economy by the project, adding an-
Other $1.3 billion in earnings.
The study indicated the one-time
economic impacts from on-going and
planned construction projections re-
lated to the new campus are also very
significant. The major road, water and
sewer projects benefiting the poly-
technic funded by federal, state and
local governments top $;300 million.
The infrastructure projects, including
the improvements to the Polk Park-
way, the campus "ring" road and the
new east-west connector highway
from State Road 33 to the Pace Road
interchange, are creating an additional
6,600 jobs in the local.economy with :
an estimated $163 million impact on
earnings, according to the economic
impact analysis.
Dantzler said look at how the Uni-
versity of Central Florida began and
how it has had tremendous growth. He
thinks the same thing could happen to

FIanzle said hte will be "some
growing pains," but he added "this is a
great thing forPolk County."
Rodney Carson, director of econom-
ic development for the CFDC, said to
have a research university is a "tre-
mendous asset." Carson added that
businesses can be helped by having
access to that research.
He said it will "open the door" for
recruiting value-added jobs that will
offer higher salaries.
Rep. Kelli Stargel, a Republican state


AP PHOTO / STEVE CANNON
Sen. JD Alexander, was confident that Governor Rick Scott would sign a bill creating a 12th state .-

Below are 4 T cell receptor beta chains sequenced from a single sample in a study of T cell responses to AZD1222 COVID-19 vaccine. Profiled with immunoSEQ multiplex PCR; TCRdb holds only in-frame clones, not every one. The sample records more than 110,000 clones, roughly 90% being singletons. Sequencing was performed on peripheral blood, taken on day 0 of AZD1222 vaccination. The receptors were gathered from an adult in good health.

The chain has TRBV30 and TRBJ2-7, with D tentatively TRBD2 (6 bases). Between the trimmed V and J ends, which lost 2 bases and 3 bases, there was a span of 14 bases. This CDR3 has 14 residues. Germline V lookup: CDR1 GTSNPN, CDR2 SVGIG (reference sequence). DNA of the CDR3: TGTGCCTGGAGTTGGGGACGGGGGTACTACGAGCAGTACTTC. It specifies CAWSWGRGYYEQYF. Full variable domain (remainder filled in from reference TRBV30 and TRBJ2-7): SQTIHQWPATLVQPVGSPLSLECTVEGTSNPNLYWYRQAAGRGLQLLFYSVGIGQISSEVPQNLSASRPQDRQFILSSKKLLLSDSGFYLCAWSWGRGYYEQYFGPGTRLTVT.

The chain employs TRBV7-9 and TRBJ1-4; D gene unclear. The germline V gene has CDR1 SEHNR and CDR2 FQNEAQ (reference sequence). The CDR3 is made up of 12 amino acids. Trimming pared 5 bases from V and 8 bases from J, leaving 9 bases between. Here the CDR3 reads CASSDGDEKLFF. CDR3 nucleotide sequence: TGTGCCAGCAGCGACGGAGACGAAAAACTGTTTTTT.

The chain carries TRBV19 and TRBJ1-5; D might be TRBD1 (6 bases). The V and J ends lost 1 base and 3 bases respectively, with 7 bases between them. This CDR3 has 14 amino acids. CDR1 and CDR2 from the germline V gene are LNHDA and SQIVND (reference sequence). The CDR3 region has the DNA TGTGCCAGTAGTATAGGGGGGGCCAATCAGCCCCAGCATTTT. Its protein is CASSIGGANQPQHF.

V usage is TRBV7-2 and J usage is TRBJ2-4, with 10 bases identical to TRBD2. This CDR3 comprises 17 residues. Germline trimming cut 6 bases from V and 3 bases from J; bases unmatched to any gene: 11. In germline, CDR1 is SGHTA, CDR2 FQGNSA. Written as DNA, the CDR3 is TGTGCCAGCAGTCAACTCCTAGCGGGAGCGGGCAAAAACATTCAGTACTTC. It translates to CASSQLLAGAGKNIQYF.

university in Polk County last week since Scott had left money in the ~budget for the plan.


dependent university in Polk County,
but "logic tells me when you~throw out
education as a chum that technology
companies are looking for these kind
of people. This can work and logic sayrs
it will raise the standard of living in
Polk County.
Stuart Doyle, vice president of com-
munications for Enterprise Florida,


the state's economic development
organization, said it is important that
the state has an academic system to
provide training and development for
prospective workers.
"The more broad-based educa-
tion the state can offer the better off
Florida will be," Doyle said.


~le Specislire in ~/our SpeLisl 5e~;


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of Mid*Florida, P.A.
Dr. Neil Okun
Board Certified
Ophthalmologist

Dr. Daniel Welch F
Board Certified
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Accredited by Accreditation Association for
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Board Eligible
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ITIFIED OPTORlETRISTS


*Dr. John D TwnTan
*Dr Thornas W. Brinron
*Dr Johnl L. Davidson


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* Dr. Datacl N Burry
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Poly could drive economy


school w~ill be driving force





Super Sarah


Frostproof News Page 11A


April 25, 2012


,J ,~I .r ----------
She calls the outreach events "A few
minutes with Melony," and has con-
ducted other similar outreach efforts
in other towns like Fort Meade and
Bartow, which are also in her district.
Bell spent almost 15 years as a city


The May 8 event will be a chance to
hear updates on county government
related topics and have an open discus-
sion with Bell.
The event will run from 7:30 to 9 a.m.
For more information, call (863) 534-6434.


Frostproof city officials took a moment earlier this month during a city council meeting to
pay tribute to Frostproof {ity Clerk Sarah Adelt, center. Mayor Kay Hutzelman presented
Adelt with a special proclamation in honor of National Clerk's Week. (ity Manager T.R.